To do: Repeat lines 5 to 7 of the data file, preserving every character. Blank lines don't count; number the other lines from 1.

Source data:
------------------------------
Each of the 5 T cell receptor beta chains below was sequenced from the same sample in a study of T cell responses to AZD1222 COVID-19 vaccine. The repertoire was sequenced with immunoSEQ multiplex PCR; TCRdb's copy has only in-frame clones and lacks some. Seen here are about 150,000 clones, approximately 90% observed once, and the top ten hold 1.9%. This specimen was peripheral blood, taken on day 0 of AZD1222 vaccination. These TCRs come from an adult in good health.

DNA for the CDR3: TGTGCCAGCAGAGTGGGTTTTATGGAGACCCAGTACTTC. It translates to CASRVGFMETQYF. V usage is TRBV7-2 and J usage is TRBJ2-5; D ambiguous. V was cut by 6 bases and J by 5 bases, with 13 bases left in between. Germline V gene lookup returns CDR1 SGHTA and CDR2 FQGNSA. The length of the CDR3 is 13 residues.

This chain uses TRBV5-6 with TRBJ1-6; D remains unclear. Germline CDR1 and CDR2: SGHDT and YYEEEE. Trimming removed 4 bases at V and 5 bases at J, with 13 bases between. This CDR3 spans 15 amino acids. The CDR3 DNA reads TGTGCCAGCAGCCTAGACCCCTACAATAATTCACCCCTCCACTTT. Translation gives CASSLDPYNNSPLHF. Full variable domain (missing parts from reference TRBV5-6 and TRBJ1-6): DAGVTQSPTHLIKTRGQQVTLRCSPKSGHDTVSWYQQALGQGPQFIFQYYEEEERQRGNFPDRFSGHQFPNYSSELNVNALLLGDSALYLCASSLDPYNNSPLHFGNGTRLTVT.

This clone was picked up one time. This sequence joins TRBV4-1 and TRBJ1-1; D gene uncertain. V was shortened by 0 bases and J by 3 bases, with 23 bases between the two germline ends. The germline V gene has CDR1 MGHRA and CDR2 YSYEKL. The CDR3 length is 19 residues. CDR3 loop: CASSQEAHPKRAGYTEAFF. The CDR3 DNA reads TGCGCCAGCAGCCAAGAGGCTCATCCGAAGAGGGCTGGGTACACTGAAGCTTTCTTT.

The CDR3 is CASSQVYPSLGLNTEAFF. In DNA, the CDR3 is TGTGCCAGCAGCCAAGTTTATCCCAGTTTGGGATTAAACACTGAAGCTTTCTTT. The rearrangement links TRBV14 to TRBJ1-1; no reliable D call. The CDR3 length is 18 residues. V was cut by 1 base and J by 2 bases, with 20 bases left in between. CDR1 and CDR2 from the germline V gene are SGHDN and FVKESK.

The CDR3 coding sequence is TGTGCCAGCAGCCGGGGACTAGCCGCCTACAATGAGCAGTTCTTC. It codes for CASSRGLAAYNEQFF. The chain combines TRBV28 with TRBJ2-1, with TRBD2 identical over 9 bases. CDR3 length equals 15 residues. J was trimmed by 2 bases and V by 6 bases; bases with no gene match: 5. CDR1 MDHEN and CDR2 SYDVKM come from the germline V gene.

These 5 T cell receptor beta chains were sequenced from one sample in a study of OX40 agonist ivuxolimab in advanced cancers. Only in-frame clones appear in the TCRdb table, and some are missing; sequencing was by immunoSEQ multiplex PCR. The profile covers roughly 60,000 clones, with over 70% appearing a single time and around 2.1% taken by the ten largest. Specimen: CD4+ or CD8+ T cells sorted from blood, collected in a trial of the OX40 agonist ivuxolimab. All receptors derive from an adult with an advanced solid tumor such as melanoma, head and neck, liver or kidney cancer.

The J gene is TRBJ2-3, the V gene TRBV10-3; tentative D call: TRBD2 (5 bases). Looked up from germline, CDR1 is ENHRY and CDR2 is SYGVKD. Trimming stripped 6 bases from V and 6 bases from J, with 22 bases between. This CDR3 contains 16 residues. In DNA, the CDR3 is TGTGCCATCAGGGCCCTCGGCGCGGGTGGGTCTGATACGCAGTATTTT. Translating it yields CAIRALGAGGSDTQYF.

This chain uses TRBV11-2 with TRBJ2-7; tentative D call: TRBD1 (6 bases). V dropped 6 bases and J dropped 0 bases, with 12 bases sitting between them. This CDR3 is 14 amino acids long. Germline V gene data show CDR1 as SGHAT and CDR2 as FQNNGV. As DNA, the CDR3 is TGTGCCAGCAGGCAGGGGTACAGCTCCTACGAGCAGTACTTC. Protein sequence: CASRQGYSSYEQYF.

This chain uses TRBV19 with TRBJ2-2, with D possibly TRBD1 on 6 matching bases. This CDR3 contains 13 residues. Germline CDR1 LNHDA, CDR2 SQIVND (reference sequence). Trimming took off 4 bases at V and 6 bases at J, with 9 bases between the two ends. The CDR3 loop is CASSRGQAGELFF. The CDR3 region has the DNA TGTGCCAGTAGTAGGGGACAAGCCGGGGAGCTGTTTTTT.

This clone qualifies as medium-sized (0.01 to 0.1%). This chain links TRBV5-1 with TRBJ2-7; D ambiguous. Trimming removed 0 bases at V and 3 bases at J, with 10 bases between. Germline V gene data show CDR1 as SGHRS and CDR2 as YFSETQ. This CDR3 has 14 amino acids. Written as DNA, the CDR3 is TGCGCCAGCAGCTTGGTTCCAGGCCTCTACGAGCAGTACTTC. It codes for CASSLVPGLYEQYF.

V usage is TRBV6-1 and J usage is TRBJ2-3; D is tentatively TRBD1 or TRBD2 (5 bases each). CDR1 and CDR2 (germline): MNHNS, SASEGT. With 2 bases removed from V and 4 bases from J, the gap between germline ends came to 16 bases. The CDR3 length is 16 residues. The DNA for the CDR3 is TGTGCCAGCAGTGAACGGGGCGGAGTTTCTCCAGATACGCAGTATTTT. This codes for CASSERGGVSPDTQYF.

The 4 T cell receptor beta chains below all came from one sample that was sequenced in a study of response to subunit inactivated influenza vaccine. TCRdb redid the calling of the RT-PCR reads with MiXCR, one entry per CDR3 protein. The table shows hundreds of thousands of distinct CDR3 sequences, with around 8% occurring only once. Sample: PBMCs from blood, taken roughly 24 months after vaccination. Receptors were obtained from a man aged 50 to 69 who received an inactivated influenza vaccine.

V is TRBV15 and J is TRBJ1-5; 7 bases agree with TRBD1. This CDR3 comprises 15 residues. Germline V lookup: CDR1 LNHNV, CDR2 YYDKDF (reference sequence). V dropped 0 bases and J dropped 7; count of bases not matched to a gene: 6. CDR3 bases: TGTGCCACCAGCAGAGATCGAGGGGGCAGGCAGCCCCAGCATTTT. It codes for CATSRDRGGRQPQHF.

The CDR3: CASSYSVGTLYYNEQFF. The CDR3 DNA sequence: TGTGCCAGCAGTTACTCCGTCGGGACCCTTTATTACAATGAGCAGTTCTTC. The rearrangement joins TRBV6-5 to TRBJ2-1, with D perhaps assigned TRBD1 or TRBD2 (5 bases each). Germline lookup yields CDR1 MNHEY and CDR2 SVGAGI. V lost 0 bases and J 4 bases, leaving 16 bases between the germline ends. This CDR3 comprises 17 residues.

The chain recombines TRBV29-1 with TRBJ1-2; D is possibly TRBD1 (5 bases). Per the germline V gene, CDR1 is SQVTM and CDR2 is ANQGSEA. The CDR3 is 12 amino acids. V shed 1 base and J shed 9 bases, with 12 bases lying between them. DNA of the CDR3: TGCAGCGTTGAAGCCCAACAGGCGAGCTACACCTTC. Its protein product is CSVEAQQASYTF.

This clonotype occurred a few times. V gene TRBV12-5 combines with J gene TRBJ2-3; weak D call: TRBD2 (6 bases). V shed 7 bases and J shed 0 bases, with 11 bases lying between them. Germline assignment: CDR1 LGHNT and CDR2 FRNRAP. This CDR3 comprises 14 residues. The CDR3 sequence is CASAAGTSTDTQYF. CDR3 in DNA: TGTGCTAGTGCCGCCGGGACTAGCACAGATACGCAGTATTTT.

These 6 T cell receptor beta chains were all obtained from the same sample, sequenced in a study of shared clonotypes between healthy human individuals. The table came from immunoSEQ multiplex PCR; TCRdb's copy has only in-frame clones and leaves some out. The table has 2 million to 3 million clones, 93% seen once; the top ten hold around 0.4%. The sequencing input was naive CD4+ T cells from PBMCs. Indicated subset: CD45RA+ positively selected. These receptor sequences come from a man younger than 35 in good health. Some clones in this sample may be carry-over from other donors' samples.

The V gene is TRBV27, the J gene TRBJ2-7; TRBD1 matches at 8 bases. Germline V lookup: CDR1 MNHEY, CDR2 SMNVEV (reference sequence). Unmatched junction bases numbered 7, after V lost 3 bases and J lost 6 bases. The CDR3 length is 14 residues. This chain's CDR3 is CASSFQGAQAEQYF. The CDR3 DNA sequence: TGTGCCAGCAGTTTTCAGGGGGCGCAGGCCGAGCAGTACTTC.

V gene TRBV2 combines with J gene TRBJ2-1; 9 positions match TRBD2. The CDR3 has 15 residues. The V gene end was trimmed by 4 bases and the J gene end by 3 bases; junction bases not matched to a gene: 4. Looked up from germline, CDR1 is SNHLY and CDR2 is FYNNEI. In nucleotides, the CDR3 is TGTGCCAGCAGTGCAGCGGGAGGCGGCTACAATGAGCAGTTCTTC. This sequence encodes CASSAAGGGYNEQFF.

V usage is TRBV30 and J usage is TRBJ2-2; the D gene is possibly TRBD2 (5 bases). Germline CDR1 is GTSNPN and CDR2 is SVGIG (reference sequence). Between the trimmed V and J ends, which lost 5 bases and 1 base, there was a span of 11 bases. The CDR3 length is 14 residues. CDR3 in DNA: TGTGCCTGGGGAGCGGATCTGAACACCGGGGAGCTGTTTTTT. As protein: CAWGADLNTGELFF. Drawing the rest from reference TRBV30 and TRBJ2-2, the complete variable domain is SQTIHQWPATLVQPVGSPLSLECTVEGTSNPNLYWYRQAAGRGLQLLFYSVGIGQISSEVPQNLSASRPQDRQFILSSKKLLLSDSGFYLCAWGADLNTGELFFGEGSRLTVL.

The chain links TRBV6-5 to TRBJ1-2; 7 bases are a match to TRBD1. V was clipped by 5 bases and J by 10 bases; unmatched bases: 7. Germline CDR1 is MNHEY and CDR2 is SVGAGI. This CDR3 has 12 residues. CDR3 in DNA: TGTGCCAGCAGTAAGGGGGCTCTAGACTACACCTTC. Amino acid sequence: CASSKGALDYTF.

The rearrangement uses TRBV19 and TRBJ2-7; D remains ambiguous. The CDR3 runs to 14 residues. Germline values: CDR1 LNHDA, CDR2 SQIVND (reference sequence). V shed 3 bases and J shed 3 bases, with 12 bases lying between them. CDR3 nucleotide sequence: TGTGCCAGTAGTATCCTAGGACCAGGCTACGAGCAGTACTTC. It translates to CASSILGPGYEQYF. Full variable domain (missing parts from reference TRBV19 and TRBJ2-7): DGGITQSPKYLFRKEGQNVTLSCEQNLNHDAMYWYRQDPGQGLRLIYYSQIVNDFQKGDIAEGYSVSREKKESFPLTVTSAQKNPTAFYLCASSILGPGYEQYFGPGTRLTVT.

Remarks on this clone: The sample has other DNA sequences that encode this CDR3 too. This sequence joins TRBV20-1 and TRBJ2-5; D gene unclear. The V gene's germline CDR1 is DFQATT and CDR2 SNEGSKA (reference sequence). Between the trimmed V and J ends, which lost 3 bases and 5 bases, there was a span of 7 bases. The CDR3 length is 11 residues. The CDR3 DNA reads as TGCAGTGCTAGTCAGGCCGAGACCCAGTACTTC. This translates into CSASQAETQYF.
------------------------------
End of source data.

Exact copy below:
The CDR3 is CASSQVYPSLGLNTEAFF. In DNA, the CDR3 is TGTGCCAGCAGCCAAGTTTATCCCAGTTTGGGATTAAACACTGAAGCTTTCTTT. The rearrangement links TRBV14 to TRBJ1-1; no reliable D call. The CDR3 length is 18 residues. V was cut by 1 base and J by 2 bases, with 20 bases left in between. CDR1 and CDR2 from the germline V gene are SGHDN and FVKESK.

The CDR3 coding sequence is TGTGCCAGCAGCCGGGGACTAGCCGCCTACAATGAGCAGTTCTTC. It codes for CASSRGLAAYNEQFF. The chain combines TRBV28 with TRBJ2-1, with TRBD2 identical over 9 bases. CDR3 length equals 15 residues. J was trimmed by 2 bases and V by 6 bases; bases with no gene match: 5. CDR1 MDHEN and CDR2 SYDVKM come from the germline V gene.

These 5 T cell receptor beta chains were sequenced from one sample in a study of OX40 agonist ivuxolimab in advanced cancers. Only in-frame clones appear in the TCRdb table, and some are missing; sequencing was by immunoSEQ multiplex PCR. The profile covers roughly 60,000 clones, with over 70% appearing a single time and around 2.1% taken by the ten largest. Specimen: CD4+ or CD8+ T cells sorted from blood, collected in a trial of the OX40 agonist ivuxolimab. All receptors derive from an adult with an advanced solid tumor such as melanoma, head and neck, liver or kidney cancer.